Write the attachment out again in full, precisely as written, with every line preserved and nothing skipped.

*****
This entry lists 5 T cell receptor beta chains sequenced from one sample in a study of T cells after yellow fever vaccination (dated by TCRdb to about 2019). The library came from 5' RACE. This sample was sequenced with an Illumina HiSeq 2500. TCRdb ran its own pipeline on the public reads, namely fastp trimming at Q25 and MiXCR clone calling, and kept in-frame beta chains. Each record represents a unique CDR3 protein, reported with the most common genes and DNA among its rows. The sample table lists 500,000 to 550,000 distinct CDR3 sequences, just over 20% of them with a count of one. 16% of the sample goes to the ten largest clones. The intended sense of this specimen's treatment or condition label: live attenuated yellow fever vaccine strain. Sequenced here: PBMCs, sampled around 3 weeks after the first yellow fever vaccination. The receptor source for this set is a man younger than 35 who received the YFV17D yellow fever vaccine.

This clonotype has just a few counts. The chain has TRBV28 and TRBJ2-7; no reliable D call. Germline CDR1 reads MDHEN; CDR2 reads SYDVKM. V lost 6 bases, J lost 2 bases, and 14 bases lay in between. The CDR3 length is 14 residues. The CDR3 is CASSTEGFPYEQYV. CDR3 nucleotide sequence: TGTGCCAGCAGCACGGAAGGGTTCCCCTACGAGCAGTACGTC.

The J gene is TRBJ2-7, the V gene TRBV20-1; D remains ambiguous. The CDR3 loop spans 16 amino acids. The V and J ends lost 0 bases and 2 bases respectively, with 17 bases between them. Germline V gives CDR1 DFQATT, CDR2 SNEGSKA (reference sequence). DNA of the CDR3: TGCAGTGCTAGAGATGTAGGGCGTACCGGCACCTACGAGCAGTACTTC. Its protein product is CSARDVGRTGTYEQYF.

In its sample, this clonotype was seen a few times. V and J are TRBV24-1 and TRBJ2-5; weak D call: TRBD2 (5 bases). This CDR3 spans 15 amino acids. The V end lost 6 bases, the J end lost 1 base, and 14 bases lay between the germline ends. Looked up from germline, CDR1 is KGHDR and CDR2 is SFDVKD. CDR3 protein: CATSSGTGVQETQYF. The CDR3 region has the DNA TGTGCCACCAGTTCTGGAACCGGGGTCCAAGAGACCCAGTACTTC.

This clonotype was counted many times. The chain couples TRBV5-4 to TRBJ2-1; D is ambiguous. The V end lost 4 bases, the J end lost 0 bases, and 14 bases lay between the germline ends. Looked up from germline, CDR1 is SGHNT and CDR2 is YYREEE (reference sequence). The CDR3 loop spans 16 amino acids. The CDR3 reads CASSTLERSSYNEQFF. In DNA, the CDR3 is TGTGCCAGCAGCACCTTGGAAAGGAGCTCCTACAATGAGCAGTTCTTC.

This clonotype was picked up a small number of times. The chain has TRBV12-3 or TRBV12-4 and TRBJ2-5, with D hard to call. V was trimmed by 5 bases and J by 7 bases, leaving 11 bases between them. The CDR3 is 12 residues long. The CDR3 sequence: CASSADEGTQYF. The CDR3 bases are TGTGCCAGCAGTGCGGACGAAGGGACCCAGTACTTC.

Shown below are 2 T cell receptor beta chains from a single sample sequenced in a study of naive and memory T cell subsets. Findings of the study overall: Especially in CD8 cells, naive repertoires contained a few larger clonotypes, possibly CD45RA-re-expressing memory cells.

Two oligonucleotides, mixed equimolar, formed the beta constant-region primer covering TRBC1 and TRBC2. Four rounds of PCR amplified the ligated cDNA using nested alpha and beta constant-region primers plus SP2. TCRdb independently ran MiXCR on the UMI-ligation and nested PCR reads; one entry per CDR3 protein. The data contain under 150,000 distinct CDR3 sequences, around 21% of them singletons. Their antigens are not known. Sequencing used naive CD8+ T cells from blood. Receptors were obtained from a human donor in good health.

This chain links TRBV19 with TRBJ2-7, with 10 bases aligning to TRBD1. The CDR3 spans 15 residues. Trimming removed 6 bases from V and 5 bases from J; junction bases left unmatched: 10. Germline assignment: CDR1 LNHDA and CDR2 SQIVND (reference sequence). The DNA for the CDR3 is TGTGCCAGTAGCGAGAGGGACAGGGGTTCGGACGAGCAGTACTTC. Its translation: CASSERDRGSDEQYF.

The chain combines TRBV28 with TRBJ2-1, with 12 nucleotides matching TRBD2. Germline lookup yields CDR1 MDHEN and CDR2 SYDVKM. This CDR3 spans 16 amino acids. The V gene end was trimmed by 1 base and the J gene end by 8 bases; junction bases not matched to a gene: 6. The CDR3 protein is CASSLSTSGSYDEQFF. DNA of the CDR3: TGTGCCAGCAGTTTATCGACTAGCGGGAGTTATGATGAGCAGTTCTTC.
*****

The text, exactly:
This entry lists 5 T cell receptor beta chains sequenced from one sample in a study of T cells after yellow fever vaccination (dated by TCRdb to about 2019). The library came from 5' RACE. This sample was sequenced with an Illumina HiSeq 2500. TCRdb ran its own pipeline on the public reads, namely fastp trimming at Q25 and MiXCR clone calling, and kept in-frame beta chains. Each record represents a unique CDR3 protein, reported with the most common genes and DNA among its rows. The sample table lists 500,000 to 550,000 distinct CDR3 sequences, just over 20% of them with a count of one. 16% of the sample goes to the ten largest clones. The intended sense of this specimen's treatment or condition label: live attenuated yellow fever vaccine strain. Sequenced here: PBMCs, sampled around 3 weeks after the first yellow fever vaccination. The receptor source for this set is a man younger than 35 who received the YFV17D yellow fever vaccine.

This clonotype has just a few counts. The chain has TRBV28 and TRBJ2-7; no reliable D call. Germline CDR1 reads MDHEN; CDR2 reads SYDVKM. V lost 6 bases, J lost 2 bases, and 14 bases lay in between. The CDR3 length is 14 residues. The CDR3 is CASSTEGFPYEQYV. CDR3 nucleotide sequence: TGTGCCAGCAGCACGGAAGGGTTCCCCTACGAGCAGTACGTC.

The J gene is TRBJ2-7, the V gene TRBV20-1; D remains ambiguous. The CDR3 loop spans 16 amino acids. The V and J ends lost 0 bases and 2 bases respectively, with 17 bases between them. Germline V gives CDR1 DFQATT, CDR2 SNEGSKA (reference sequence). DNA of the CDR3: TGCAGTGCTAGAGATGTAGGGCGTACCGGCACCTACGAGCAGTACTTC. Its protein product is CSARDVGRTGTYEQYF.

In its sample, this clonotype was seen a few times. V and J are TRBV24-1 and TRBJ2-5; weak D call: TRBD2 (5 bases). This CDR3 spans 15 amino acids. The V end lost 6 bases, the J end lost 1 base, and 14 bases lay between the germline ends. Looked up from germline, CDR1 is KGHDR and CDR2 is SFDVKD. CDR3 protein: CATSSGTGVQETQYF. The CDR3 region has the DNA TGTGCCACCAGTTCTGGAACCGGGGTCCAAGAGACCCAGTACTTC.

This clonotype was counted many times. The chain couples TRBV5-4 to TRBJ2-1; D is ambiguous. The V end lost 4 bases, the J end lost 0 bases, and 14 bases lay between the germline ends. Looked up from germline, CDR1 is SGHNT and CDR2 is YYREEE (reference sequence). The CDR3 loop spans 16 amino acids. The CDR3 reads CASSTLERSSYNEQFF. In DNA, the CDR3 is TGTGCCAGCAGCACCTTGGAAAGGAGCTCCTACAATGAGCAGTTCTTC.

This clonotype was picked up a small number of times. The chain has TRBV12-3 or TRBV12-4 and TRBJ2-5, with D hard to call. V was trimmed by 5 bases and J by 7 bases, leaving 11 bases between them. The CDR3 is 12 residues long. The CDR3 sequence: CASSADEGTQYF. The CDR3 bases are TGTGCCAGCAGTGCGGACGAAGGGACCCAGTACTTC.

Shown below are 2 T cell receptor beta chains from a single sample sequenced in a study of naive and memory T cell subsets. Findings of the study overall: Especially in CD8 cells, naive repertoires contained a few larger clonotypes, possibly CD45RA-re-expressing memory cells.

Two oligonucleotides, mixed equimolar, formed the beta constant-region primer covering TRBC1 and TRBC2. Four rounds of PCR amplified the ligated cDNA using nested alpha and beta constant-region primers plus SP2. TCRdb independently ran MiXCR on the UMI-ligation and nested PCR reads; one entry per CDR3 protein. The data contain under 150,000 distinct CDR3 sequences, around 21% of them singletons. Their antigens are not known. Sequencing used naive CD8+ T cells from blood. Receptors were obtained from a human donor in good health.

This chain links TRBV19 with TRBJ2-7, with 10 bases aligning to TRBD1. The CDR3 spans 15 residues. Trimming removed 6 bases from V and 5 bases from J; junction bases left unmatched: 10. Germline assignment: CDR1 LNHDA and CDR2 SQIVND (reference sequence). The DNA for the CDR3 is TGTGCCAGTAGCGAGAGGGACAGGGGTTCGGACGAGCAGTACTTC. Its translation: CASSERDRGSDEQYF.

The chain combines TRBV28 with TRBJ2-1, with 12 nucleotides matching TRBD2. Germline lookup yields CDR1 MDHEN and CDR2 SYDVKM. This CDR3 spans 16 amino acids. The V gene end was trimmed by 1 base and the J gene end by 8 bases; junction bases not matched to a gene: 6. The CDR3 protein is CASSLSTSGSYDEQFF. DNA of the CDR3: TGTGCCAGCAGTTTATCGACTAGCGGGAGTTATGATGAGCAGTTCTTC.